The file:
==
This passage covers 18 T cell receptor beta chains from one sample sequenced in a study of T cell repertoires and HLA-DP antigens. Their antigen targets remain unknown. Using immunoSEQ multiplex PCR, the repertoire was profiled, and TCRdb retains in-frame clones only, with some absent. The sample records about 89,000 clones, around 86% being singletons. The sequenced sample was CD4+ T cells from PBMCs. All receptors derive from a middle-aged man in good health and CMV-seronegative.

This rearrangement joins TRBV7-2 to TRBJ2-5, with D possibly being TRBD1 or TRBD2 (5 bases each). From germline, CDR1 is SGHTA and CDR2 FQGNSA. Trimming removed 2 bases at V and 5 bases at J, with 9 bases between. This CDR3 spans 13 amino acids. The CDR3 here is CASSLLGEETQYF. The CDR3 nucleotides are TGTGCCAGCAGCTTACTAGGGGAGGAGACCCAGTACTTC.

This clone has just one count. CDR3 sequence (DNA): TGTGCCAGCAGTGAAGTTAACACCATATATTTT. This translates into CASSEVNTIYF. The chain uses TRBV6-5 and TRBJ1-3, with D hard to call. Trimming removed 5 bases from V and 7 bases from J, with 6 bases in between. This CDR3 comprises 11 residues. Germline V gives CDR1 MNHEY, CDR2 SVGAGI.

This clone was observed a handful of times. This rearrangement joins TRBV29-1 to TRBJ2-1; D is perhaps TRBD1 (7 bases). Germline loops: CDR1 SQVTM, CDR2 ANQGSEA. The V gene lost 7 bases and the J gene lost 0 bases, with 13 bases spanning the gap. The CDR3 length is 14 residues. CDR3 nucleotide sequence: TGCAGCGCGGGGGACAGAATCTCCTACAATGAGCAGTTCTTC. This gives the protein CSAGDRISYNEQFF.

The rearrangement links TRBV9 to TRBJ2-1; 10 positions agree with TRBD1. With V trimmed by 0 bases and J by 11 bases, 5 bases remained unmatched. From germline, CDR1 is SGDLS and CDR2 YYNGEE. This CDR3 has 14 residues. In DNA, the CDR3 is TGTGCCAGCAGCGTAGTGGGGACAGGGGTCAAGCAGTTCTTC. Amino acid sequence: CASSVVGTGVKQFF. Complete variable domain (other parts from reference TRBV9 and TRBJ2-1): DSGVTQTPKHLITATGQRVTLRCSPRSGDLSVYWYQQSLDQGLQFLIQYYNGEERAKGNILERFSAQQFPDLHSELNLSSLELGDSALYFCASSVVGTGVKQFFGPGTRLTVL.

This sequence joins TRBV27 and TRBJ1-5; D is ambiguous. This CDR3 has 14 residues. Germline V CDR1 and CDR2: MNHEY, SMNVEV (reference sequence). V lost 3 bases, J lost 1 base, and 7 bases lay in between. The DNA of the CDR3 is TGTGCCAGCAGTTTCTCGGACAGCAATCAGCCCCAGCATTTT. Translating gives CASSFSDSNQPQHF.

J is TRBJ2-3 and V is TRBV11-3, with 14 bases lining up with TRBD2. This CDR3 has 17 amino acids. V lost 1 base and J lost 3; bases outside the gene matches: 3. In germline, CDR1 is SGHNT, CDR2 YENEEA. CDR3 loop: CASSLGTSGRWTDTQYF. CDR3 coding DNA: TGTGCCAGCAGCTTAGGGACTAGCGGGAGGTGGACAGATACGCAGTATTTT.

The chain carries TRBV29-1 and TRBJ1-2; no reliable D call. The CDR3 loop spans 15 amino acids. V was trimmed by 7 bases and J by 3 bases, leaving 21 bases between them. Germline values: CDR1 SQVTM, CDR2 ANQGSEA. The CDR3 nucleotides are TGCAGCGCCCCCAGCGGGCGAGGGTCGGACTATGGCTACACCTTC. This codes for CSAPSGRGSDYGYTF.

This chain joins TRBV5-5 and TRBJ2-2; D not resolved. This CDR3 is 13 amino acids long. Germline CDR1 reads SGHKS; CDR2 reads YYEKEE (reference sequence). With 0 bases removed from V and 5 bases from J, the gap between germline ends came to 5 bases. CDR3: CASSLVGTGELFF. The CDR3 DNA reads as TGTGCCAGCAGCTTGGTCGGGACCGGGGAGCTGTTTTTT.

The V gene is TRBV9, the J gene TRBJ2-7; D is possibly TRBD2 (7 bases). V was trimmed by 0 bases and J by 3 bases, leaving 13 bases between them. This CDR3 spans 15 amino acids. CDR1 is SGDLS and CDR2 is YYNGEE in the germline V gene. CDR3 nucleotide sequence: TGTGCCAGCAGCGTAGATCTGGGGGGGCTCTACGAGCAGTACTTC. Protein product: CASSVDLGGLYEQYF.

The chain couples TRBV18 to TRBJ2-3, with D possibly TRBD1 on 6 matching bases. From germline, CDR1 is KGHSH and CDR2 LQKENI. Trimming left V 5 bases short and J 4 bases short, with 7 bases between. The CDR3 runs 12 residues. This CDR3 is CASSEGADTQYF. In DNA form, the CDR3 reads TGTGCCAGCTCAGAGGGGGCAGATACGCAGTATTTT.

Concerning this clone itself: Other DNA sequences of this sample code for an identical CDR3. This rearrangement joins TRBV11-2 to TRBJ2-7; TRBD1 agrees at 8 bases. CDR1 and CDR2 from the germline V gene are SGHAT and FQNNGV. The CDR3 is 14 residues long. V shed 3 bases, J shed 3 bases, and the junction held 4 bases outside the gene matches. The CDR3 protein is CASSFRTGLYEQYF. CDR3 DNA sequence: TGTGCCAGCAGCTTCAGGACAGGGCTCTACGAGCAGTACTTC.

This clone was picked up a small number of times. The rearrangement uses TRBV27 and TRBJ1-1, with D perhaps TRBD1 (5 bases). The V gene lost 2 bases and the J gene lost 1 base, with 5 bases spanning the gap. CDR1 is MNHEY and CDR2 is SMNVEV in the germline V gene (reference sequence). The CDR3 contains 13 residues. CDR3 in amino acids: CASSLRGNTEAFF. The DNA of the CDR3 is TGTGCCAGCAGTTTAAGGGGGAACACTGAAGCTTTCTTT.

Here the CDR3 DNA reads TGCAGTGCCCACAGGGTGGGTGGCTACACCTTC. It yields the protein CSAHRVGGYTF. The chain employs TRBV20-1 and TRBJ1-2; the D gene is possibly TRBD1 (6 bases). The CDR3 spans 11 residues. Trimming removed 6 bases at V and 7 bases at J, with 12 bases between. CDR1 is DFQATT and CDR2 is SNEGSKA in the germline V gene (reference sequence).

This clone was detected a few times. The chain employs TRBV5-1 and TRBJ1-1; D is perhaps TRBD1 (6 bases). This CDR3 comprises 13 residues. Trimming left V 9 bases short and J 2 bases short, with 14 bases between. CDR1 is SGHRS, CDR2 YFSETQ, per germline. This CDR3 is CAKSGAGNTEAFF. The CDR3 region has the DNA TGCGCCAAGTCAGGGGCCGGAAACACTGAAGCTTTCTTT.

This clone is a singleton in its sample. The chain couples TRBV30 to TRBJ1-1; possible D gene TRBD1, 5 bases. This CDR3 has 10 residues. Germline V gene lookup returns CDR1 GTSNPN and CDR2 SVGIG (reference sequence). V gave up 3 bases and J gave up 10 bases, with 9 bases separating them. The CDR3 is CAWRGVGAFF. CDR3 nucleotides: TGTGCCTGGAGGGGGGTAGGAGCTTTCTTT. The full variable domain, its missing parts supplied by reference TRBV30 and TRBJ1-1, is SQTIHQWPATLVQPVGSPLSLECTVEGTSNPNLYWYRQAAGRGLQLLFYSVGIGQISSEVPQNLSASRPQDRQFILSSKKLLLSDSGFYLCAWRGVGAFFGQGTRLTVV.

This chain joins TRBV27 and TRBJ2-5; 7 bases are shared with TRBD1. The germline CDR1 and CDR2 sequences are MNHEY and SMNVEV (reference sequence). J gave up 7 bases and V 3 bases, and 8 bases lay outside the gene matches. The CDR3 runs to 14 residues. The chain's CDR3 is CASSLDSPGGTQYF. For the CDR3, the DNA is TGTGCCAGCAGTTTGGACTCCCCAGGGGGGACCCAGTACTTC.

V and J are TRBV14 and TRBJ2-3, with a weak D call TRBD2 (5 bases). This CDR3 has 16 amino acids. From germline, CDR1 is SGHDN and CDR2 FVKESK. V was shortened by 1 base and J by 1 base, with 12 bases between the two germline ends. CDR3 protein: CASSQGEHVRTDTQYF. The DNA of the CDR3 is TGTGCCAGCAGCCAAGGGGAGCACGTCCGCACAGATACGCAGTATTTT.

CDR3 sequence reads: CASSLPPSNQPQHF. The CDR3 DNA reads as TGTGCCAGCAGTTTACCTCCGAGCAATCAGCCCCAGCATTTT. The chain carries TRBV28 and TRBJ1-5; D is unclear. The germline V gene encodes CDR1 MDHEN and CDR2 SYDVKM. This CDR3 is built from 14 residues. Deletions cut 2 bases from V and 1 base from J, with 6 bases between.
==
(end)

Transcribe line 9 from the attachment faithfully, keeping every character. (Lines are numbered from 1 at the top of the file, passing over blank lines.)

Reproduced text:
This chain joins TRBV5-5 and TRBJ2-2; D not resolved. This CDR3 is 13 amino acids long. Germline CDR1 reads SGHKS; CDR2 reads YYEKEE (reference sequence). With 0 bases removed from V and 5 bases from J, the gap between germline ends came to 5 bases. CDR3: CASSLVGTGELFF. The CDR3 DNA reads as TGTGCCAGCAGCTTGGTCGGGACCGGGGAGCTGTTTTTT.